Thrombosis is a key mechanism in onset and progression of cardiovascular diseases, including venous thromboembolic disease, atherosclerosis and PH. Chronic thromboembolic PH results from the obstruction of the pulmonary arteries by clot fragments that have migrated from deep venous thrombosis [40]. However, PAH pathological specimens often display thrombotic lesions in the absence of clinical or pathological evidence of pulmonary embolism [41], suggesting an in situ clotting phenomenon [42]. Furthermore, PH is associated with a hyper-coagulable phenotype [43] that includes vascular upregulation of tissue factor [44] and an increase in circulating levels of Von Willebrand factor or fibrinopeptide A [45].

Microparticles are involved in thrombus generation by different mechanisms. Microparticles can provide the anionic phospholipid surface necessary for the assembly of clotting enzyme complexes (VIIIa and Xa) promoting thrombin generation. In some cases, microparticles also directly expose tissue factor, the main cellular initiator of blood coagulation, at their surface. Furthermore, microparticles can also harbour other functional membrane or cytoplasmic effectors (such as selectins, GPIIb–IIIa, GPIb, Von Willebrand factor, arachidonic acid, thromboxane A2) that can promote prothrombotic responses [22]. Therefore, microparticles can promote thrombin generation in vitro, but also favour thrombus propagation in vivo [46] or transfer their procoagulant potential to target cells. The thrombogenic potential of microparticles has been demonstrated for several subpopulations, including platelet- [47], endothelial- [48, 49] or leukocyte-derived microparticles [50].

Most of our knowledge regarding microparticles' procoagulant activity derives from data observed in atherosclerosis, cardiac surgery and conditions associated with cardiomyocyte inflammatory stimulation, such as cardiac ischaemia.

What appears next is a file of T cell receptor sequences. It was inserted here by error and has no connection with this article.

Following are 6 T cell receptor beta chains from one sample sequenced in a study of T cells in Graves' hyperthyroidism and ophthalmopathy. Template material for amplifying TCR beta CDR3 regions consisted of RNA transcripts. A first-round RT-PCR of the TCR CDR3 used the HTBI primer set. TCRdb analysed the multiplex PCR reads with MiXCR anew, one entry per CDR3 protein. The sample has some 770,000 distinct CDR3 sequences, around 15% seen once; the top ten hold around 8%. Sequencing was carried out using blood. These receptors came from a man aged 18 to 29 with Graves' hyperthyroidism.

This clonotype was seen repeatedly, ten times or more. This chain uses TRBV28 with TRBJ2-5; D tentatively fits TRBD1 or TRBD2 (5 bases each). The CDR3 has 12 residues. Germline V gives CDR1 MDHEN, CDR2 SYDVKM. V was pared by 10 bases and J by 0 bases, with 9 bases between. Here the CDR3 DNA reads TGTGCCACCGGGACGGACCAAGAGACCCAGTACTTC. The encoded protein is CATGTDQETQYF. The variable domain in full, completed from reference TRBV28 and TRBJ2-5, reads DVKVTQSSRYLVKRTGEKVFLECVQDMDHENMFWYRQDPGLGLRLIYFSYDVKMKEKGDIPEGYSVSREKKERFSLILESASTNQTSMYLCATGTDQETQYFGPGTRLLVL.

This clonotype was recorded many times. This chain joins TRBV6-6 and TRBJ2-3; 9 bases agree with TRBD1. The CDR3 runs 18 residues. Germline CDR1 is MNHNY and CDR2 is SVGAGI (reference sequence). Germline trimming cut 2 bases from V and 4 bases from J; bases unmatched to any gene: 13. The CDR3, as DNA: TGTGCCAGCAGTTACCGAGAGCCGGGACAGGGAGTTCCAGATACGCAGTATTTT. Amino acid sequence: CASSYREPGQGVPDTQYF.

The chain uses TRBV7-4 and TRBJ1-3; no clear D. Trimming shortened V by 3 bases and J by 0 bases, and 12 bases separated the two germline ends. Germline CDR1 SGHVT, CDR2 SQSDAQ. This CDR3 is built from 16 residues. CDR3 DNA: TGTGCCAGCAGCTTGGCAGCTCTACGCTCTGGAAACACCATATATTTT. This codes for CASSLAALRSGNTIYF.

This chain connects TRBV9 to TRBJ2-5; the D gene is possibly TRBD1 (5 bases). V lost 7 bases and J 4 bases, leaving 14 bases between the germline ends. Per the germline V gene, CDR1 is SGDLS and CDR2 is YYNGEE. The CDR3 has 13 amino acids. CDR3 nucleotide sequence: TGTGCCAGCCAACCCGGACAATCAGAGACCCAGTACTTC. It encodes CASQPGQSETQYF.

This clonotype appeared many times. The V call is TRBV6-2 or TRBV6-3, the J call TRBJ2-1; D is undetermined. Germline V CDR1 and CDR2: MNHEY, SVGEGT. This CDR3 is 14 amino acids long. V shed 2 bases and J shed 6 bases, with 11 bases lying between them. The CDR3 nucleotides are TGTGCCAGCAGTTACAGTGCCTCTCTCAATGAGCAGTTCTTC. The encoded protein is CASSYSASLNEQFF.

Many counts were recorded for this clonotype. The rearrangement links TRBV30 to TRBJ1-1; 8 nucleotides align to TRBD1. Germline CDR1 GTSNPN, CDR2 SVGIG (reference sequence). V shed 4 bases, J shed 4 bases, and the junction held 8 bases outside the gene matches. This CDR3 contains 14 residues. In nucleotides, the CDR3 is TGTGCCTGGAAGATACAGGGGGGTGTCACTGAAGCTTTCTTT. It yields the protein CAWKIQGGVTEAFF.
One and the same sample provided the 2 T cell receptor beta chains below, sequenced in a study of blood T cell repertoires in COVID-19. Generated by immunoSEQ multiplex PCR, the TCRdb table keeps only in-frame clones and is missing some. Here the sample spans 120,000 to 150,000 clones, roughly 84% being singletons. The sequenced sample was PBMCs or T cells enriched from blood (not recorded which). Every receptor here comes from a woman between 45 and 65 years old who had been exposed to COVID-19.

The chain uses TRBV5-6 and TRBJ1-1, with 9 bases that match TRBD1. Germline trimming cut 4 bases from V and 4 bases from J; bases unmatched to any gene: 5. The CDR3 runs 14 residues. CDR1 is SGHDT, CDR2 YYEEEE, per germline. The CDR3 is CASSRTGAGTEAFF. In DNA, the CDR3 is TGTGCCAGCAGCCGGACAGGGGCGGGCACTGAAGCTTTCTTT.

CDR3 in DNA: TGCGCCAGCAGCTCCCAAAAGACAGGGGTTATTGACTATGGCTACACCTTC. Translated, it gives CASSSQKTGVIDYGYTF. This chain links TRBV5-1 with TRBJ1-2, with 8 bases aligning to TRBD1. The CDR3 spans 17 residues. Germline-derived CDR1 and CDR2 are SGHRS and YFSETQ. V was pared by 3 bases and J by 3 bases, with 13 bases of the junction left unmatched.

An increase in circulating global procoagulants as well as tissue factor (TF+) microparticle levels has been reported in patients with PAH [9]. Furthermore, the levels of TF+ microparticles and Von Willebrand factor were correlated. Interestingly, the highest levels of TF+-microparticles were observed in patients with functional class III–IV and/or the weakest 6-min test performance, suggesting a potential correlation between microparticles and functional status. Comparable results were observed in patients with recurrent deep venous thrombosis, a potential trigger for acute pulmonary embolism development [51].

The precise molecular mechanisms governing these biological effects of microparticles are still under investigation, but several elements support the notion that procoagulant microparticles might interfere with the coagulation process in PH patients and promote the disease development in different ways. High levels of procoagulant circulating microparticles could favour recurrent deep venous thrombosis [52], which will in turn create silent pulmonary embolism and ultimately lead to post-thromboembolic PH [40, 53]. Conversely, the plexiform lesions and the dysfunctional endothelium could release procoagulant microparticles, which could lead to propagation of the thrombotic process among the pulmonary vessels. The resulting local thrombosis could worsen the microvascular obstruction and thus increase pulmonary artery pressure. This hypothesis is supported by the results from Bakouboula et al. [9], who observed an increase in the concentration of the global number of procoagulant microparticles between the jugular vein and the wedged pulmonary artery, suggesting a local release of procoagulant microvesicles. However, the authors reported no significant transpulmonary gradient of TF+ microparticles, which might be explained by the small size of the group (n=20) and the heterogeneous aetiologies of PH [9]. Moreover, proteomics analysis in experimental models of post-thromboembolic PH has shown that this condition was associated with increased expression of coagulation proteins carried by circulating microparticles [54].

Potential implications of microparticles in PH pathophysiology and remaining questions